"Selling cars. Why, the babies cry for them--" he chuckled and rubbed harder.

"How much could he

make?" Randy found himself saying.

The genial gentleman named a sum, "Easy."

Randy got up from the wheelbarrow and came over. "Is she really as good as that?"

"Is she really? Oh, say--" the genial gentleman for the next ten minutes dealt in superlatives.

Towards the end, Randy was firing questions at him.

"Could I own a car while I was selling them?"

"Sure-they'd let you have it on installments to be paid for out of your commissions--"

"And I'd have an open field?"

"My dear boy, in a month you could have cars like this running up and down the hills like ants after sugar. They speak for themselves, and they are cheap enough for anybody."

"But it is a horse-riding country, especially back in the hills. They love horse-flesh, you know."

"Oh, they'll get the gasoline bug like the rest of us," said the genial gentleman and slapped him on the back.

Randy winced. He did not like to be slapped on the back. Not at a moment-when he was selling his soul to the devil--

For that was the way he looked at it.

"I shall have to perjure myself," he said to Major Prime later, as they talked it over in the Schoolhouse, "to go through the country telling mine own people to sell their horses and get cars."

"If you don't do it, somebody else will."

"But a man can't be convincing if he doesn't believe in a thing."

"No, of course. But you've got to look at it this way, the world moves, and horses haven't had an easy time. Perhaps it is their moment of emancipation. And just for the sake of a sentiment, a tradition, you can't afford to hold back."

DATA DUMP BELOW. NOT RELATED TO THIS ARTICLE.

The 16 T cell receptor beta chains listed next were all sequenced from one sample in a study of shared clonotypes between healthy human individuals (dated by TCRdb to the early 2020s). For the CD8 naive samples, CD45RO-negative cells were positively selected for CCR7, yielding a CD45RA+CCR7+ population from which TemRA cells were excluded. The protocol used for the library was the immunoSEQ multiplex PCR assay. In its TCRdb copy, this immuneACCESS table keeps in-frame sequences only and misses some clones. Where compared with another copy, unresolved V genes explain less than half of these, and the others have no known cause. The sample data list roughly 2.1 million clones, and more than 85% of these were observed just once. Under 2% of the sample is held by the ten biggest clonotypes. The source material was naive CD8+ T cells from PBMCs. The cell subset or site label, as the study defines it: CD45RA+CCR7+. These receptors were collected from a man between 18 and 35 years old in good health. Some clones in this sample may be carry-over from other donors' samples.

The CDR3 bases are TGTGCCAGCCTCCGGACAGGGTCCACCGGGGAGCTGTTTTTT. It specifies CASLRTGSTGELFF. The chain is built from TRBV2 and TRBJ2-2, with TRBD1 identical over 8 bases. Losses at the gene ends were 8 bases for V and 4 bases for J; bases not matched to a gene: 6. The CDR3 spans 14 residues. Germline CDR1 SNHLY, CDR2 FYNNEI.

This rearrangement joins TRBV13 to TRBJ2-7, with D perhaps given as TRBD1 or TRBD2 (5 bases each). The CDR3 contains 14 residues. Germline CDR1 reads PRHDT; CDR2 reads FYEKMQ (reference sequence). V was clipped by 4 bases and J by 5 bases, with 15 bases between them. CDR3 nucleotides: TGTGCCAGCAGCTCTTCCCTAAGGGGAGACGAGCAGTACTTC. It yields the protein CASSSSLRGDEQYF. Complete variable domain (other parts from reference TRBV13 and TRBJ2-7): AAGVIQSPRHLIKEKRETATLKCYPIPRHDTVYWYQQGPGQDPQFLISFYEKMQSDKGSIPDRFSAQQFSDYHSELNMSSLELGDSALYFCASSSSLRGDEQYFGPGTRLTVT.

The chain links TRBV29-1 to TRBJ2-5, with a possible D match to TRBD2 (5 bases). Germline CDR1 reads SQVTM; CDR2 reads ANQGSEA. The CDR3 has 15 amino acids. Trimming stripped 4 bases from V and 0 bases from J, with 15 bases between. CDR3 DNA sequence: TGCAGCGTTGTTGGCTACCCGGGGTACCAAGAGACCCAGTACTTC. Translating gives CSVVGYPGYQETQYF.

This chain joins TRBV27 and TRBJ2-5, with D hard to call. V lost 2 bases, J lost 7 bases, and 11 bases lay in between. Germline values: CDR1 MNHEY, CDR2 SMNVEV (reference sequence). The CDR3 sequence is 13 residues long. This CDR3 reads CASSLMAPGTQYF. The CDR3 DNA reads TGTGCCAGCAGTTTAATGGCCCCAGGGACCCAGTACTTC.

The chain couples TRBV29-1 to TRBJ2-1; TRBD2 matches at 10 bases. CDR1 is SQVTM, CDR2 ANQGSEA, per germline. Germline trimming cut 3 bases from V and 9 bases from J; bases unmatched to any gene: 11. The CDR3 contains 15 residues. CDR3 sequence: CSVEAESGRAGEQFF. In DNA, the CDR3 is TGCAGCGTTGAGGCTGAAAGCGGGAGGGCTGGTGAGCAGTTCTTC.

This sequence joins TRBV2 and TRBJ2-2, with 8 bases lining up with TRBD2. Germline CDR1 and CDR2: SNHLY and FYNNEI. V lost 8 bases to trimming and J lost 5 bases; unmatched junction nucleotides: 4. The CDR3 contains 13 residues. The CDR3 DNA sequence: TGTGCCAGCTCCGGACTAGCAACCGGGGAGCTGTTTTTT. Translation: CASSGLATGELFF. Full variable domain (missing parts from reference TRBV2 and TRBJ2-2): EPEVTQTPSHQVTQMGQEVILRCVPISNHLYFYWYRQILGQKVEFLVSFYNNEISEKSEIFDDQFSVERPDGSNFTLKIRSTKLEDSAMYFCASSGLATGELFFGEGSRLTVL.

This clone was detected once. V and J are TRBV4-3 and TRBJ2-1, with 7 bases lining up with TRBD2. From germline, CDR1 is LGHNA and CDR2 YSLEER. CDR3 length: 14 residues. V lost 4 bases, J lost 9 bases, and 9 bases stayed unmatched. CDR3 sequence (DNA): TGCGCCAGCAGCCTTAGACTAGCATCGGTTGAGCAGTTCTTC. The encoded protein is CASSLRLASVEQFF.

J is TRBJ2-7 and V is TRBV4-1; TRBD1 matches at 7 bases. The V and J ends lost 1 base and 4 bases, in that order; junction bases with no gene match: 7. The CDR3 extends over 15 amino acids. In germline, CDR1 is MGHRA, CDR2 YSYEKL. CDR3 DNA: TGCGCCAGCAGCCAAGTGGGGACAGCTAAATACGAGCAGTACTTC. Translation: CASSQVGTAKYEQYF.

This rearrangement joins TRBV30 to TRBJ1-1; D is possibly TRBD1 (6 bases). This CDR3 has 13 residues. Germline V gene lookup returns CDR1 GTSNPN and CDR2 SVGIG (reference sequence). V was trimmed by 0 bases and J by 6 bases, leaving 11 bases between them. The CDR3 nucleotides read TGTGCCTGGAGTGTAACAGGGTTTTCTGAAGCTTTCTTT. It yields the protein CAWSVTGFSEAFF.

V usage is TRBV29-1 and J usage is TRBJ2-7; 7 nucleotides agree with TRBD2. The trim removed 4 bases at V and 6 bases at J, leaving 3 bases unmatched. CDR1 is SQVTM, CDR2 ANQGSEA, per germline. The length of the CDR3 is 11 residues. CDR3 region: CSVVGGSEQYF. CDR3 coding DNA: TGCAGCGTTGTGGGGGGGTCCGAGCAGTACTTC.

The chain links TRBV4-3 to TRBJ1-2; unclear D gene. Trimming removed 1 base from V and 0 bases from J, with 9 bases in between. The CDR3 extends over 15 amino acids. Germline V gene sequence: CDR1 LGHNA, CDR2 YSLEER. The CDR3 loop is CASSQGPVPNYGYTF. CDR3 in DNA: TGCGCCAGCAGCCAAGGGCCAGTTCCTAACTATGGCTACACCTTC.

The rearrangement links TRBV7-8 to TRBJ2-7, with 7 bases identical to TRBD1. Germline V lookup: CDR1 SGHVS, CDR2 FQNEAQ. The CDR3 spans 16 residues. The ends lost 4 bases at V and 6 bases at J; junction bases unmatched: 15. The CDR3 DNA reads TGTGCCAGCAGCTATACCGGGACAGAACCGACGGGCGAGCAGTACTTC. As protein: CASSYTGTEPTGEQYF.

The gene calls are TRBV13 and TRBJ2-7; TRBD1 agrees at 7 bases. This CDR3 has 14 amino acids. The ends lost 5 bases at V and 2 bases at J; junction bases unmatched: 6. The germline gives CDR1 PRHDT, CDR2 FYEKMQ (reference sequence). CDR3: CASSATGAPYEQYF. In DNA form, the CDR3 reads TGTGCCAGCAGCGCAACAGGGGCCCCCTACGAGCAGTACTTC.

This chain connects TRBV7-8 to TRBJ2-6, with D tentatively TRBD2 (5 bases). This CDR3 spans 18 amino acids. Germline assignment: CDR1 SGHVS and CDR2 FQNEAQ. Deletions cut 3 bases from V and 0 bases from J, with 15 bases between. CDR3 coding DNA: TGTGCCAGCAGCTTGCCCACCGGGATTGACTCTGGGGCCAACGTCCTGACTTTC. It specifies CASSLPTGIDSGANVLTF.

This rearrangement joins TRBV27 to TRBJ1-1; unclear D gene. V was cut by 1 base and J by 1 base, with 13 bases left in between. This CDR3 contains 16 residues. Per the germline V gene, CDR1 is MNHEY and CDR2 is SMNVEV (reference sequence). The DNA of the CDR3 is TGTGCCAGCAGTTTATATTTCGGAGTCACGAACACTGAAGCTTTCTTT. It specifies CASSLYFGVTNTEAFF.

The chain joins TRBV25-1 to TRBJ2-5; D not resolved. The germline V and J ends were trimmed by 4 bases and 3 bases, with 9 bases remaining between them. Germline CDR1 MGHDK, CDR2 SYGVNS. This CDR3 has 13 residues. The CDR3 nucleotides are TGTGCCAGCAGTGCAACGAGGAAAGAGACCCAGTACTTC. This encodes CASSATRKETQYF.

"I can't afford to lose this chance if there is money in it. But it isn't what I had planned."

As he sat there on the step and hugged his knees, every drop of blood in Randy seemed to be urging "Hurry, hurry." He felt as a man might who, running a race, finds another rider neck and neck and strains towards the finish.

To sell cars in order to win Becky seemed absurd on the face of it. But he would at least be doing something towards solving the problem of self-support, and towards increasing the measure of his own self-respect.

"What had you planned?" the Major was asking.

"Well of course there is the law-- And I like it, but there would be a year or two before I could earn a living-- And I've wanted to write--"

"Write what? Books?"

"Anything," said Randy, explosively, "that would make the world sit up."

"Ever tried it?"

"Yes. At school. I talked to a teacher of mine once about it. He said I had better invent a-pill--"

The Major stared, "A pill?"

Randy nodded. "He didn't quite mean it, of course. But he saw the modern trend. A poet? A poor thing! But hats off to the pillmaker with his multi-millions!"

"Stop that," said the Major.

"Stop what?"

"Blaming the world for its sordidness. There is beauty enough if we look for it."

"None of us has time to look for it. We are too busy trying to sell cars to people who love horses."